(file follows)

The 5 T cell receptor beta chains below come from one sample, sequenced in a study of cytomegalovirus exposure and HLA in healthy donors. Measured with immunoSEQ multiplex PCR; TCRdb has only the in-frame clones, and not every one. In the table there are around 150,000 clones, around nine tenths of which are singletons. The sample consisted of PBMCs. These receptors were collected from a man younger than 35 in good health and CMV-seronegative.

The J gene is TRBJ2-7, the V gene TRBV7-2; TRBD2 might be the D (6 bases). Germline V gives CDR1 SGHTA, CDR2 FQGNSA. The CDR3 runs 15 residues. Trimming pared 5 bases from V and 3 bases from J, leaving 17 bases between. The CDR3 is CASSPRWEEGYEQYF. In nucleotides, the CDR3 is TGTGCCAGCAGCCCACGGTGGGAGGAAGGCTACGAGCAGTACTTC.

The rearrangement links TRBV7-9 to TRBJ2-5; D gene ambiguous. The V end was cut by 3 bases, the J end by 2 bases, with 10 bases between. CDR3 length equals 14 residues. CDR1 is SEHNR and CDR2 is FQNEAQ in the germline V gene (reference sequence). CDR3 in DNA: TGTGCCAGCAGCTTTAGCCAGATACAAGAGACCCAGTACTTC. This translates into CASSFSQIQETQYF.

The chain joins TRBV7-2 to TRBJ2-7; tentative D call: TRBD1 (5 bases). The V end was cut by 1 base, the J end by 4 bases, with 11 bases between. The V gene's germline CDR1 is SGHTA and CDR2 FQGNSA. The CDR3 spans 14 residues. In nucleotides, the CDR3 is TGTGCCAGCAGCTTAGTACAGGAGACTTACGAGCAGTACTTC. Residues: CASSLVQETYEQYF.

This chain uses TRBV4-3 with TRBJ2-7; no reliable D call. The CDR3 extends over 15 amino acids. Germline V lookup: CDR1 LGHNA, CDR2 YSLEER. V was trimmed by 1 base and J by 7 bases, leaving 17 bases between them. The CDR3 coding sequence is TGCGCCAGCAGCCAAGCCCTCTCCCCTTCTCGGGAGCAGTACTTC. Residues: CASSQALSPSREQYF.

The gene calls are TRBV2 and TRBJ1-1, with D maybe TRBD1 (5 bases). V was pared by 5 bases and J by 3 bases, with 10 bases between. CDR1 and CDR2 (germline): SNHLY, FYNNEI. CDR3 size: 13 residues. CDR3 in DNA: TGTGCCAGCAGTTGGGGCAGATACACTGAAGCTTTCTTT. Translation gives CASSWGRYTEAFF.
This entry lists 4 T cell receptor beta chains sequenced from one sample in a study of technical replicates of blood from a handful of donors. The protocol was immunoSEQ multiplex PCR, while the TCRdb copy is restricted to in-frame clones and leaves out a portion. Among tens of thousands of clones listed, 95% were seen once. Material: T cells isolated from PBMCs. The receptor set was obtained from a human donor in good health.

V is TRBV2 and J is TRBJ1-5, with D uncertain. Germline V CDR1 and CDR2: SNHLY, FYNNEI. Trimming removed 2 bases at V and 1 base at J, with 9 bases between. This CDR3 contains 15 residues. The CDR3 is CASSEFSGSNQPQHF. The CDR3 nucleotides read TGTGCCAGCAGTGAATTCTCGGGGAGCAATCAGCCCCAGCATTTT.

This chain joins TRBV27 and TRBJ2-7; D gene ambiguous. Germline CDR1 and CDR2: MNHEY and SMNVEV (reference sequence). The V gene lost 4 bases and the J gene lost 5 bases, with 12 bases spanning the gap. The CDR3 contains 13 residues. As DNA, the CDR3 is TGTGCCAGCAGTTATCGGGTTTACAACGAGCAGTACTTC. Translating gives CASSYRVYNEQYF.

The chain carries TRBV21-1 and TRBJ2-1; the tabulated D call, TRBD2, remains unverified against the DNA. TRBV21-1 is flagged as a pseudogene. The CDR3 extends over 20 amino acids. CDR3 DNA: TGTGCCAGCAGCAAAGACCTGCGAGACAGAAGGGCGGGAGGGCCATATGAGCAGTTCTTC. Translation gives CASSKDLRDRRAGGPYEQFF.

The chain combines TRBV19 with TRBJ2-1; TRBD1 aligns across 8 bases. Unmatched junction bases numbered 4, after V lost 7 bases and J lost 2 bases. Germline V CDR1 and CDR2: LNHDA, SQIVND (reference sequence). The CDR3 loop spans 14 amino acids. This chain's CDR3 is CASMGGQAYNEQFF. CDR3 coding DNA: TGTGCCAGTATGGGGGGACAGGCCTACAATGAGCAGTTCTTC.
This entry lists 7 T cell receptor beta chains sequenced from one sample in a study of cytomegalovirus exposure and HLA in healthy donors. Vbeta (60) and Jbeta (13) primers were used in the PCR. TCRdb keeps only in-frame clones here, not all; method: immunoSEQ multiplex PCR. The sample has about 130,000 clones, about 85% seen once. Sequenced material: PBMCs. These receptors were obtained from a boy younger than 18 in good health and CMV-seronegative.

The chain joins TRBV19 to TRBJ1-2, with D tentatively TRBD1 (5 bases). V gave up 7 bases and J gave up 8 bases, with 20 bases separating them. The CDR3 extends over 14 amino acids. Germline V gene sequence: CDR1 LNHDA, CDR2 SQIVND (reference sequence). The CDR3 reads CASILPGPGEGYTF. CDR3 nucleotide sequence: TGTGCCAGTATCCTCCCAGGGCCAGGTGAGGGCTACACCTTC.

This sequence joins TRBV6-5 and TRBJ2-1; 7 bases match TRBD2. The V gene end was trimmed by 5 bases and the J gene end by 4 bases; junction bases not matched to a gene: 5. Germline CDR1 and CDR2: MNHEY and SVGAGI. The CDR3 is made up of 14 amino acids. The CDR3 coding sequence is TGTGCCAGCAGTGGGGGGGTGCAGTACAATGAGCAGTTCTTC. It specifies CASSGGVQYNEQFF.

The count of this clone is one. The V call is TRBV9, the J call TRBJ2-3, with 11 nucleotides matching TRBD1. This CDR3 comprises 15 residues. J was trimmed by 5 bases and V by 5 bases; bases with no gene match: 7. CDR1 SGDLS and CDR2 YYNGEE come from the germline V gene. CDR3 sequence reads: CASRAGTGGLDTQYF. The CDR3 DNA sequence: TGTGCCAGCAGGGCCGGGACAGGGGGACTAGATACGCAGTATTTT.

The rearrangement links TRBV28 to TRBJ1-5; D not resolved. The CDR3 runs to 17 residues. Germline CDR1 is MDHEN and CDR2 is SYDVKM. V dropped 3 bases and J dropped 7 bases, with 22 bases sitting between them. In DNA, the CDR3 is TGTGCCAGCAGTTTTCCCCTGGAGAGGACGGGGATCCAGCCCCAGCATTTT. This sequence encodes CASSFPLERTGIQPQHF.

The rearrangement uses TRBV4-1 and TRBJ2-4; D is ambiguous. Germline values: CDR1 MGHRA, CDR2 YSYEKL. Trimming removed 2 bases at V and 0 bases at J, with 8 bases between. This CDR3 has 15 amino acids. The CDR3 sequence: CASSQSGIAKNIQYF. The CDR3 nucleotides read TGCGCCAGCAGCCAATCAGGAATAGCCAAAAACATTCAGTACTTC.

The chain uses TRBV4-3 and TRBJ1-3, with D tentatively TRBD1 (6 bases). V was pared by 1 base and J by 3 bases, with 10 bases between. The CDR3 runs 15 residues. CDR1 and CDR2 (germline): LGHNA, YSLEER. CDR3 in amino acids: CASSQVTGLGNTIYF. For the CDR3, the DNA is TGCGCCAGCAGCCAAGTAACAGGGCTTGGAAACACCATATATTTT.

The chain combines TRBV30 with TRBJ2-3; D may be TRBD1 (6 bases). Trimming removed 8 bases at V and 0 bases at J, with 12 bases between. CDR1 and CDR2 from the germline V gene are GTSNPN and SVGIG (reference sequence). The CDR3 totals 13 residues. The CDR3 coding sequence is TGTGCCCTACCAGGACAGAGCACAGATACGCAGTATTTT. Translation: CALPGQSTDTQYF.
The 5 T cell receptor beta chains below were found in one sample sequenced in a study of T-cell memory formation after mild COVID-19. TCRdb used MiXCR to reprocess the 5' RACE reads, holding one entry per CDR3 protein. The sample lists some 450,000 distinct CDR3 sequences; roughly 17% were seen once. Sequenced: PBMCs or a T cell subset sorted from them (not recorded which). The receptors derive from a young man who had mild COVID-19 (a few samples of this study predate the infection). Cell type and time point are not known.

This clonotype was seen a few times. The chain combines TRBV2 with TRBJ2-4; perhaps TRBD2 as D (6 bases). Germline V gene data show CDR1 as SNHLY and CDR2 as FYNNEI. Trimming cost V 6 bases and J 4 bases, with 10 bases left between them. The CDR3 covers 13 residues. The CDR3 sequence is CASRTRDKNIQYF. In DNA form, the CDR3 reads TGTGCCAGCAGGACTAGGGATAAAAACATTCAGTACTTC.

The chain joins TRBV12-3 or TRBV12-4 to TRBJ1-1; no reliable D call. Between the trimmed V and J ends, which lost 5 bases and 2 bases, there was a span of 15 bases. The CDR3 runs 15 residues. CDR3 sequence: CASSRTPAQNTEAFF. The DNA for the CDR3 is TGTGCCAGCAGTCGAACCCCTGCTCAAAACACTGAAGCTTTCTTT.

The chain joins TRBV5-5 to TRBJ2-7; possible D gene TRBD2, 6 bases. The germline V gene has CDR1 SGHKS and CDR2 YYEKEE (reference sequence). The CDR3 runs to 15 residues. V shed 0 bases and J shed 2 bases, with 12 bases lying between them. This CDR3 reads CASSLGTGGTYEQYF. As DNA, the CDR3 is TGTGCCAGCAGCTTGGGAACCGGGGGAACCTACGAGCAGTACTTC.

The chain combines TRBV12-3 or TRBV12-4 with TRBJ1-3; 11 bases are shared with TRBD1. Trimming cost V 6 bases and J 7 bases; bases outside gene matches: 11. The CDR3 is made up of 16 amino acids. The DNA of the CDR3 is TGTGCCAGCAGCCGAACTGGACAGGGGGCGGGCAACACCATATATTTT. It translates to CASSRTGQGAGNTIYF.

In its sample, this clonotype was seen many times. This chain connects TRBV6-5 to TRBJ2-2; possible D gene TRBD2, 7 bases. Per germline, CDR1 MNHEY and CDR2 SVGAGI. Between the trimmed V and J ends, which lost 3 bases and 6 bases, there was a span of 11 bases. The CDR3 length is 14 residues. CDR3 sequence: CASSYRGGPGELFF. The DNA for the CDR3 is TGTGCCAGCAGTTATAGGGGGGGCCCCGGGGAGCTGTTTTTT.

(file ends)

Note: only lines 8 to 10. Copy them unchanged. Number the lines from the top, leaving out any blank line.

V is TRBV2 and J is TRBJ1-5, with D uncertain. Germline V CDR1 and CDR2: SNHLY, FYNNEI. Trimming removed 2 bases at V and 1 base at J, with 9 bases between. This CDR3 contains 15 residues. The CDR3 is CASSEFSGSNQPQHF. The CDR3 nucleotides read TGTGCCAGCAGTGAATTCTCGGGGAGCAATCAGCCCCAGCATTTT.

This chain joins TRBV27 and TRBJ2-7; D gene ambiguous. Germline CDR1 and CDR2: MNHEY and SMNVEV (reference sequence). The V gene lost 4 bases and the J gene lost 5 bases, with 12 bases spanning the gap. The CDR3 contains 13 residues. As DNA, the CDR3 is TGTGCCAGCAGTTATCGGGTTTACAACGAGCAGTACTTC. Translating gives CASSYRVYNEQYF.

The chain carries TRBV21-1 and TRBJ2-1; the tabulated D call, TRBD2, remains unverified against the DNA. TRBV21-1 is flagged as a pseudogene. The CDR3 extends over 20 amino acids. CDR3 DNA: TGTGCCAGCAGCAAAGACCTGCGAGACAGAAGGGCGGGAGGGCCATATGAGCAGTTCTTC. Translation gives CASSKDLRDRRAGGPYEQFF.